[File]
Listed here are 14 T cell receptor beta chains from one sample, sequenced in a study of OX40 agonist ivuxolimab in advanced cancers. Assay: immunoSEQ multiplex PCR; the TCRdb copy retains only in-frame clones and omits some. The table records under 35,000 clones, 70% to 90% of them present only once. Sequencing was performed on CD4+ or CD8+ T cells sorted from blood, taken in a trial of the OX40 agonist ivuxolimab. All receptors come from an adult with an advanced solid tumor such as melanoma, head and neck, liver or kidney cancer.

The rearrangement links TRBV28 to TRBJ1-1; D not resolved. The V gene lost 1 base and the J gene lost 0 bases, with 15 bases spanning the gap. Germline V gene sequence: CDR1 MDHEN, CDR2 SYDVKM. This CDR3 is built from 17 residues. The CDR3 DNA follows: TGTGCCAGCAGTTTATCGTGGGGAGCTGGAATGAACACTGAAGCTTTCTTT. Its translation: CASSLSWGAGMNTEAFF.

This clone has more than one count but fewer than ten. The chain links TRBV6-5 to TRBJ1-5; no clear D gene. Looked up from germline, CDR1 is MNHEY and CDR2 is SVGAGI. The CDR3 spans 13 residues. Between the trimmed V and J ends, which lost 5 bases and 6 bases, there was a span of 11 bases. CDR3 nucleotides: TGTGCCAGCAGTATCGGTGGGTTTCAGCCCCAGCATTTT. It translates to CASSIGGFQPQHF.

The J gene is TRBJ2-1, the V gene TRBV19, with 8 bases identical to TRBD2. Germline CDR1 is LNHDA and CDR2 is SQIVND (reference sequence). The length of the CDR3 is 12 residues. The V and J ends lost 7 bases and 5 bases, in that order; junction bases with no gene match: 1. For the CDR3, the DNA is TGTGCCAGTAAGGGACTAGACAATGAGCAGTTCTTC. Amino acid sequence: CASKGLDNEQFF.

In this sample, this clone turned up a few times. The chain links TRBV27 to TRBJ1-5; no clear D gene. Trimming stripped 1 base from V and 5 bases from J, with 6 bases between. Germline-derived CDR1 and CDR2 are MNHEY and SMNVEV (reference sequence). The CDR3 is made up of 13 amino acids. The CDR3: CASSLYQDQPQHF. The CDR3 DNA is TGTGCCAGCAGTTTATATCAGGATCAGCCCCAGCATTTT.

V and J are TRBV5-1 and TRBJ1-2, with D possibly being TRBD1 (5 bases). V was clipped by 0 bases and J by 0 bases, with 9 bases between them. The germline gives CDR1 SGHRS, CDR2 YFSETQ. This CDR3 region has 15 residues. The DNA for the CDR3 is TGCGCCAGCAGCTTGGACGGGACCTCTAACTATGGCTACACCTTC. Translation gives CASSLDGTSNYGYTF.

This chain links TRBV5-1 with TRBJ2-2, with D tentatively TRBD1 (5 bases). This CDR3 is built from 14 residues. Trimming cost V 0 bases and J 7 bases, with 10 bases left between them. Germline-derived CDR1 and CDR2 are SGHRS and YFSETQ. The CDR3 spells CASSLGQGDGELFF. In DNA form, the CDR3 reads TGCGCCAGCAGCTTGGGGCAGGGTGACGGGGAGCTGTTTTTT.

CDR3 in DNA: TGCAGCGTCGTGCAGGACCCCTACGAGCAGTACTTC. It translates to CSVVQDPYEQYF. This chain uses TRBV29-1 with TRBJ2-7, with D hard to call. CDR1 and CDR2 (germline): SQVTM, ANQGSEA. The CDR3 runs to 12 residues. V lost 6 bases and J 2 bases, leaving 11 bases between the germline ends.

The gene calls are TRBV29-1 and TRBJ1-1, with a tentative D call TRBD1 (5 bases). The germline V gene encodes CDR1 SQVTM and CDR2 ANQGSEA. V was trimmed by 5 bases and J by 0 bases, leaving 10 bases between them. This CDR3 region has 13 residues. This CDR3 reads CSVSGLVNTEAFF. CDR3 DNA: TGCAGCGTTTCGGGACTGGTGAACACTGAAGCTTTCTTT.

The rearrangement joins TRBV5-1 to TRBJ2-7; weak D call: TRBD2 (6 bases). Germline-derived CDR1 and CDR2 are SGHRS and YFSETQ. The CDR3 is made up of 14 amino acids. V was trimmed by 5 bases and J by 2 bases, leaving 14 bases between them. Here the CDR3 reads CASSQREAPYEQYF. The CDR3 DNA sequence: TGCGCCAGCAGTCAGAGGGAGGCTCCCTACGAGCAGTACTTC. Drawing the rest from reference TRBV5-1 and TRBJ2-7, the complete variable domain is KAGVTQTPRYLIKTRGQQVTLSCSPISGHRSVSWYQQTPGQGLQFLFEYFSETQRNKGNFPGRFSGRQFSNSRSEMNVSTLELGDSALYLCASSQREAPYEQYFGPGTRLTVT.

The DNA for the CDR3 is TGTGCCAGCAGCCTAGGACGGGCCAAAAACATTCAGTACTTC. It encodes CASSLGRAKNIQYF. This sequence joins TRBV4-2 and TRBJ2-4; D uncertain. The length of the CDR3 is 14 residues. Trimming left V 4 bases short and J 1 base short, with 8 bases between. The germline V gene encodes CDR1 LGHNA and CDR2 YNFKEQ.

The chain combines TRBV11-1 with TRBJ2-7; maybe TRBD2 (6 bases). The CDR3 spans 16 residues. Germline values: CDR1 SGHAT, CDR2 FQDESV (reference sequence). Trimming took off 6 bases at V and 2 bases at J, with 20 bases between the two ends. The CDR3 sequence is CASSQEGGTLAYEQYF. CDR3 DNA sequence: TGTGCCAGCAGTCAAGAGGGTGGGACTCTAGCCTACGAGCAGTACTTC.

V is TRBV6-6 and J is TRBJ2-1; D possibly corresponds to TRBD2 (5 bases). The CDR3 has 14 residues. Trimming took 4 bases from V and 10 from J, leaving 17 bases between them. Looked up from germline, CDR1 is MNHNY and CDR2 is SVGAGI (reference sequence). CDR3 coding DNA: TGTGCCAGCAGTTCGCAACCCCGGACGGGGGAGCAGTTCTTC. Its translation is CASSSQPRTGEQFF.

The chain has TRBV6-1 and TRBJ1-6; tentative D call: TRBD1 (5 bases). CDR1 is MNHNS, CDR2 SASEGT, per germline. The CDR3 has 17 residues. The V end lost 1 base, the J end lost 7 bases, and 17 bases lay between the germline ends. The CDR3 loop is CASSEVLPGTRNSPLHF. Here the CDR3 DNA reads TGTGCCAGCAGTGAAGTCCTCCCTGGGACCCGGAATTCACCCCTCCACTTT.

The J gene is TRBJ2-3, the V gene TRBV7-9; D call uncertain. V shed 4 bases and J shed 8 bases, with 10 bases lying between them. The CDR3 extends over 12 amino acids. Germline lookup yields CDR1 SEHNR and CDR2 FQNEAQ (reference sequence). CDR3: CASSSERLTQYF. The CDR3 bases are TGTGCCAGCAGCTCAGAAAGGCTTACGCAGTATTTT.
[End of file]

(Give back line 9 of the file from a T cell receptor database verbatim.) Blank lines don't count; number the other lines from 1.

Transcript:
The gene calls are TRBV29-1 and TRBJ1-1, with a tentative D call TRBD1 (5 bases). The germline V gene encodes CDR1 SQVTM and CDR2 ANQGSEA. V was trimmed by 5 bases and J by 0 bases, leaving 10 bases between them. This CDR3 region has 13 residues. This CDR3 reads CSVSGLVNTEAFF. CDR3 DNA: TGCAGCGTTTCGGGACTGGTGAACACTGAAGCTTTCTTT.